urn:nbn:se:lnu:diva-124634 (URN)10.3390/insects14080702 (DOI)001055785500001 ()37623412 (PubMedID)2-s2.0-85169050457 (Scopus ID)
Available from: 2023-09-15 Created: 2023-09-15 Last updated: 2023-11-07Bibliographically approved
Betzholtz, P.-E., Forsman, A. & Franzén, M. (2023). Associations of 16-Year Population Dynamics in Range-Expanding Moths with Temperature and Years since Establishment. Insects, 14(1), Article ID 55.
Open this publication in new window or tab >>Associations of 16-Year Population Dynamics in Range-Expanding Moths with Temperature and Years since Establishment
2023 (English)In: Insects, ISSN 2075-4450, E-ISSN 2075-4450, Vol. 14, no 1, article id 55Article in journal (Refereed) Published
Abstract [en]

Simple Summary There has been a widespread decline of many plants and animals driven at least partly by climate change. This pattern is not universal, and certain taxa are increasing in abundance and distribution. A better understanding of population dynamics and range expansions in different areas and how different taxa respond to changing temperatures is therefore important, as we are facing a warmer and more fluctuating climate in the future. In this study, we show that range-expanding moths in southeastern Sweden have increased their species richness over time and that abundance and population growth increase during years with higher temperatures. We also show that population growth in range-expanding moths is fastest in the first years after establishment in an area. These shifts in distribution and abundance of moths may lead to rapid and dramatic changes in community compositions, with potentially widespread consequences for species interactions and ecosystem functioning. Parallel to the widespread decline of plants and animals, there is also an ongoing expansion of many species, which is especially pronounced in certain taxonomic groups and in northern latitudes. In order to inform an improved understanding of population dynamics in range-expanding taxa, we studied species richness, abundance and population growth in a sample of 25,138 individuals representing 107 range-expanding moth species at three light-trap sites in southeastern Sweden over 16 years (from 2005 to 2020) in relation to temperature and years since colonisation. Species richness and average abundance across range-expanding moths increased significantly over time, indicating a continuous influx of species expanding their ranges northward. Furthermore, average abundance and population growth increased significantly with increasing average ambient air temperature during the recording year, and average abundance also increased significantly with increasing temperature during the previous year. In general, population growth increased between years (growth rate > 1), although the population growth rate decreased significantly in association with years since colonisation. These findings highlight that, in contrast to several other studies in different parts of the world, species richness and abundance have increased in southeastern Sweden, partly because the warming climate enables range-expanding moths to realise their capacity for rapid distribution shifts and population growth. This may lead to fast and dramatic changes in community composition, with consequences for species interactions and the functioning of ecosystems. These findings are also of applied relevance for agriculture and forestry in that they can help to forecast the impacts of future invasive pest species.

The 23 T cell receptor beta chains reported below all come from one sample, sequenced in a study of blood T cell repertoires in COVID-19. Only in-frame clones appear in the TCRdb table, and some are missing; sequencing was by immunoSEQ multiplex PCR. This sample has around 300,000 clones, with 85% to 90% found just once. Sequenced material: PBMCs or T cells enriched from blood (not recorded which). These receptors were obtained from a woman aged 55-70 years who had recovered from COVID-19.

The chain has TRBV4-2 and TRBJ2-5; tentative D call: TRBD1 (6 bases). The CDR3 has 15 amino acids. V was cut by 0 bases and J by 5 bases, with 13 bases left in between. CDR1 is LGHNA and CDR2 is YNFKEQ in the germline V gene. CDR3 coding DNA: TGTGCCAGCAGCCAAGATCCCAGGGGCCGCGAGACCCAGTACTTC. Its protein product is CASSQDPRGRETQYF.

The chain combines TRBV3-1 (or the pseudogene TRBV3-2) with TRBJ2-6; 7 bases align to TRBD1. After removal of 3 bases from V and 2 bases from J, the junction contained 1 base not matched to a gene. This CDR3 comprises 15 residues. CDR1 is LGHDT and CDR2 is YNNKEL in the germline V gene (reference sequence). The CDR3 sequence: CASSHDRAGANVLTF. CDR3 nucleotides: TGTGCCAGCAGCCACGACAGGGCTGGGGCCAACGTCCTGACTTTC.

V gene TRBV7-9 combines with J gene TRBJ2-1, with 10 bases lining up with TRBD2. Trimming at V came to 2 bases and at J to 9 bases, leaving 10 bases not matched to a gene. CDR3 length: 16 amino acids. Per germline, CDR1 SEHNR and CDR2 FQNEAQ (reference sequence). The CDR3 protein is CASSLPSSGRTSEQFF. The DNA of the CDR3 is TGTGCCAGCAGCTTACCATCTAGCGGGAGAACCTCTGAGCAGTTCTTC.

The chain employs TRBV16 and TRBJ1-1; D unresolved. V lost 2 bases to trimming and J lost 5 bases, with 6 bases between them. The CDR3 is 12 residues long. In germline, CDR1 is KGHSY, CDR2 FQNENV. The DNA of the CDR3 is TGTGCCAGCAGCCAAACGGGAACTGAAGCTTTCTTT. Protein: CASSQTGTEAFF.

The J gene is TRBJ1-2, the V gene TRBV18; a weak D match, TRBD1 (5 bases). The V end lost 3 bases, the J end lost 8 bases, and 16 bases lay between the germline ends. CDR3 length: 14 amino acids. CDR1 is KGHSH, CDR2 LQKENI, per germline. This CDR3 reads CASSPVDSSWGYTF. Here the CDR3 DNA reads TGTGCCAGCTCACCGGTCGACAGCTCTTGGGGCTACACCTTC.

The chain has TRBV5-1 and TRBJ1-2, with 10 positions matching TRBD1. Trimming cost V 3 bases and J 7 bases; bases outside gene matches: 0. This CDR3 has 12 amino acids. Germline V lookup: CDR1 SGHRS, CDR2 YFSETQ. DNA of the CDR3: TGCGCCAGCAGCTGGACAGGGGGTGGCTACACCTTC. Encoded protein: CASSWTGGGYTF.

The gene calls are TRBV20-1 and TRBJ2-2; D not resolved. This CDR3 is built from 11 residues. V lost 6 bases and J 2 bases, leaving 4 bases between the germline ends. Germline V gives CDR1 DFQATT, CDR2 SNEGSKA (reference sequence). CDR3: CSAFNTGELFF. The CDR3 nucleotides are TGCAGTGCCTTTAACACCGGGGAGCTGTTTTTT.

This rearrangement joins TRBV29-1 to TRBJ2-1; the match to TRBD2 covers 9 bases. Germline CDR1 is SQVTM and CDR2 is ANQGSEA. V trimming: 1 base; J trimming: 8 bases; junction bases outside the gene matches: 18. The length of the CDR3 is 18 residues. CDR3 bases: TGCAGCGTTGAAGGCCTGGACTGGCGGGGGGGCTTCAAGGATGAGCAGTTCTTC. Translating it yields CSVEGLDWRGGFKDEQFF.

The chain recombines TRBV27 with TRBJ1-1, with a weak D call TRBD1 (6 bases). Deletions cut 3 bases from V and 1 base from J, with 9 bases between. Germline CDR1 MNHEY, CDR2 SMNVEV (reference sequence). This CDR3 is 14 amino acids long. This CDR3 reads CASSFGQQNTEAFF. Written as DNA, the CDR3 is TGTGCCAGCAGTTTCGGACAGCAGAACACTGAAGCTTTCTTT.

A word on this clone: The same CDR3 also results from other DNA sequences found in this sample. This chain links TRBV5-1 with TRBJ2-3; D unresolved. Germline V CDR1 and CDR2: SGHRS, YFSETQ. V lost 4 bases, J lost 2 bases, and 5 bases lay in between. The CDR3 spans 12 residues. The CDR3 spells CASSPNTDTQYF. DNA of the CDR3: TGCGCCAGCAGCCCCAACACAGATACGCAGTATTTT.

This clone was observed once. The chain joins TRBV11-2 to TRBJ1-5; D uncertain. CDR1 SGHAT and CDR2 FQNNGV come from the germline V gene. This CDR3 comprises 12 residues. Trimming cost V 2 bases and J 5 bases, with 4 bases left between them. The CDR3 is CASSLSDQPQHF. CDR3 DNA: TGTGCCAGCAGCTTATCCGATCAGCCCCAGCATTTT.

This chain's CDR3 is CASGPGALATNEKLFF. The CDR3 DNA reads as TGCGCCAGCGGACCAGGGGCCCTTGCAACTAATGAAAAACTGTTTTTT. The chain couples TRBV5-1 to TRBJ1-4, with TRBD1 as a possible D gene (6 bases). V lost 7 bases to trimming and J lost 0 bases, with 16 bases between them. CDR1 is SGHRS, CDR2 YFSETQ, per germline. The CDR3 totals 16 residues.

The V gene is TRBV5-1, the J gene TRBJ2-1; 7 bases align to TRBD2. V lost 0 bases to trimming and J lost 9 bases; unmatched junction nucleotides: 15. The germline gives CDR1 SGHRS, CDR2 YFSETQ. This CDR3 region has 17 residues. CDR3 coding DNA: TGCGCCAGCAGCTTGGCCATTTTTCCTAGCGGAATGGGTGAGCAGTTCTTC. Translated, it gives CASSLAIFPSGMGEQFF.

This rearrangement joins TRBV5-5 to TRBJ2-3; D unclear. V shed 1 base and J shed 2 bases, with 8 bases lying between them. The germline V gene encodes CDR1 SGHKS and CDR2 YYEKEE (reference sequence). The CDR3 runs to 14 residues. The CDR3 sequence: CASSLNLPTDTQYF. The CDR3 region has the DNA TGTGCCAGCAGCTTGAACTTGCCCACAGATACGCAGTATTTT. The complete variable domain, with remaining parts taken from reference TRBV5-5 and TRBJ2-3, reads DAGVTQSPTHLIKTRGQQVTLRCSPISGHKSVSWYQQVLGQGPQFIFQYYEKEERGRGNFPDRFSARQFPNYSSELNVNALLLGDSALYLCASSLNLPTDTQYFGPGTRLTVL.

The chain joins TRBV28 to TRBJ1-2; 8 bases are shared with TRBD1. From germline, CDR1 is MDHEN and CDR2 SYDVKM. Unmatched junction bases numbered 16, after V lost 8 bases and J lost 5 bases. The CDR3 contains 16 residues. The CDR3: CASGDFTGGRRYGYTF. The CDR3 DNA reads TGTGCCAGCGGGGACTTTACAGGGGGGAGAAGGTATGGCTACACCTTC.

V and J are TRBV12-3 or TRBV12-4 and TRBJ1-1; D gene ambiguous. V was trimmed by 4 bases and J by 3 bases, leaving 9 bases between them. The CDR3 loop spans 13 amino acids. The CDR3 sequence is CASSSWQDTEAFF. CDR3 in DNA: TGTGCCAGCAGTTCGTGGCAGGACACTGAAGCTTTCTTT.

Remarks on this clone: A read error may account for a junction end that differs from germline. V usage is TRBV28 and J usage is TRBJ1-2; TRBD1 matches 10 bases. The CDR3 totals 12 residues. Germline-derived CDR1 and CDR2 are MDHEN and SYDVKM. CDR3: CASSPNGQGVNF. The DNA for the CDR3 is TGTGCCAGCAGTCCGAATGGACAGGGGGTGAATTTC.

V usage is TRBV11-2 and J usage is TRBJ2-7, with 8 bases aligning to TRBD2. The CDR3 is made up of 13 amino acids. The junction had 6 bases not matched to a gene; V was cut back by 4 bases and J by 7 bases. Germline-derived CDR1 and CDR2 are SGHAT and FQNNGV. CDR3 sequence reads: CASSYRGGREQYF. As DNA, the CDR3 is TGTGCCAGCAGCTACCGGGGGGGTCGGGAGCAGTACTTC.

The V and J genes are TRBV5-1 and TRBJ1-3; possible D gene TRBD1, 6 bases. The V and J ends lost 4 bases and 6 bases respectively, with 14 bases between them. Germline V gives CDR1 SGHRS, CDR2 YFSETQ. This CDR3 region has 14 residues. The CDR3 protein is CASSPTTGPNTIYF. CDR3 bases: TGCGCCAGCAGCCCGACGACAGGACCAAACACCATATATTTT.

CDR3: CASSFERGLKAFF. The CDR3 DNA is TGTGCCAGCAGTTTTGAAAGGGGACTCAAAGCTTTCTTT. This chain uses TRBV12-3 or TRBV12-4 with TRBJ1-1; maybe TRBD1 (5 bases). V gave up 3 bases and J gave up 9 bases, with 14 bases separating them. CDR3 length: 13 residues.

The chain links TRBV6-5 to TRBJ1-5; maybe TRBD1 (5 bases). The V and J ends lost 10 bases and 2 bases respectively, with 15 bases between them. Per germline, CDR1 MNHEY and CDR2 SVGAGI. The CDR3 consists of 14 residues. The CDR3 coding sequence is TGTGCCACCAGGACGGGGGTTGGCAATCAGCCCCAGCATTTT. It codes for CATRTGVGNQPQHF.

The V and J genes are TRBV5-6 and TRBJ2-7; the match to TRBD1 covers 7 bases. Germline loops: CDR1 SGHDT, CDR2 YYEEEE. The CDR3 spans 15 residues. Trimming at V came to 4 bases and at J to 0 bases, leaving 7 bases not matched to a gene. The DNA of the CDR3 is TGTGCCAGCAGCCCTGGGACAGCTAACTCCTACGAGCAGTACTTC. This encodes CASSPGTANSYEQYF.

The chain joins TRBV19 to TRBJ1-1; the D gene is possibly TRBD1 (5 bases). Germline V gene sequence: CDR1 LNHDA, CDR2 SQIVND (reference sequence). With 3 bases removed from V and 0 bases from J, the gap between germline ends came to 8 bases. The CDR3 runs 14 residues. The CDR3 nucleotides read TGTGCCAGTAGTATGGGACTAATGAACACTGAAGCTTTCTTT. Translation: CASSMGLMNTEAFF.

Place, publisher, year, edition, pages
MDPI, 2023
Keywords
abundance, climate change, light trap, migration, moths, population growth, Sweden, temperature
National Category
Ecology
Research subject
Natural Science, Ecology
Identifiers
urn:nbn:se:lnu:diva-119775 (URN)10.3390/insects14010055 (DOI)000915599700001 ()36661983 (PubMedID)2-s2.0-85146746443 (Scopus ID)
Available from: 2023-03-16 Created: 2023-03-16 Last updated: 2023-08-31Bibliographically approved
Sunde, J., Franzén, M., Betzholtz, P.-E., Francioli, Y., Pettersson, L. B., Poyry, J., . . . Forsman, A. (2023). Century-long butterfly range expansions in northern Europe depend on climate, land use and species traits. Communications Biology, 6(1), Article ID 601.
Open this publication in new window or tab >>Century-long butterfly range expansions in northern Europe depend on climate, land use and species traits
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2023 (English)In: Communications Biology, E-ISSN 2399-3642, Vol. 6, no 1, article id 601Article in journal (Refereed) Published
Abstract [en]

Climate change is an important driver of range shifts and community composition changes. Still, little is known about how the responses are influenced by the combination of land use, species interactions and species traits. We integrate climate and distributional data for 131 butterfly species in Sweden and Finland and show that cumulative species richness has increased with increasing temperature over the past 120 years. Average provincial species richness increased by 64% (range 15-229%), from 46 to 70. The rate and direction of range expansions have not matched the temperature changes, in part because colonisations have been modified by other climatic variables, land use and vary according to species characteristics representing ecological generalisation and species interactions. Results emphasise the role of a broad ecological filtering, whereby a mismatch between environmental conditions and species preferences limit the ability to disperse and establish populations in emerging climates and novel areas, with potentially widespread implications for ecosystem functioning. Century-long data on climate and butterfly distribution show that species richness has increased with increasing temperature, and that the rate and direction of range expansions are influenced by land use, species interactions and species traits.

Place, publisher, year, edition, pages
Nature Publishing Group, 2023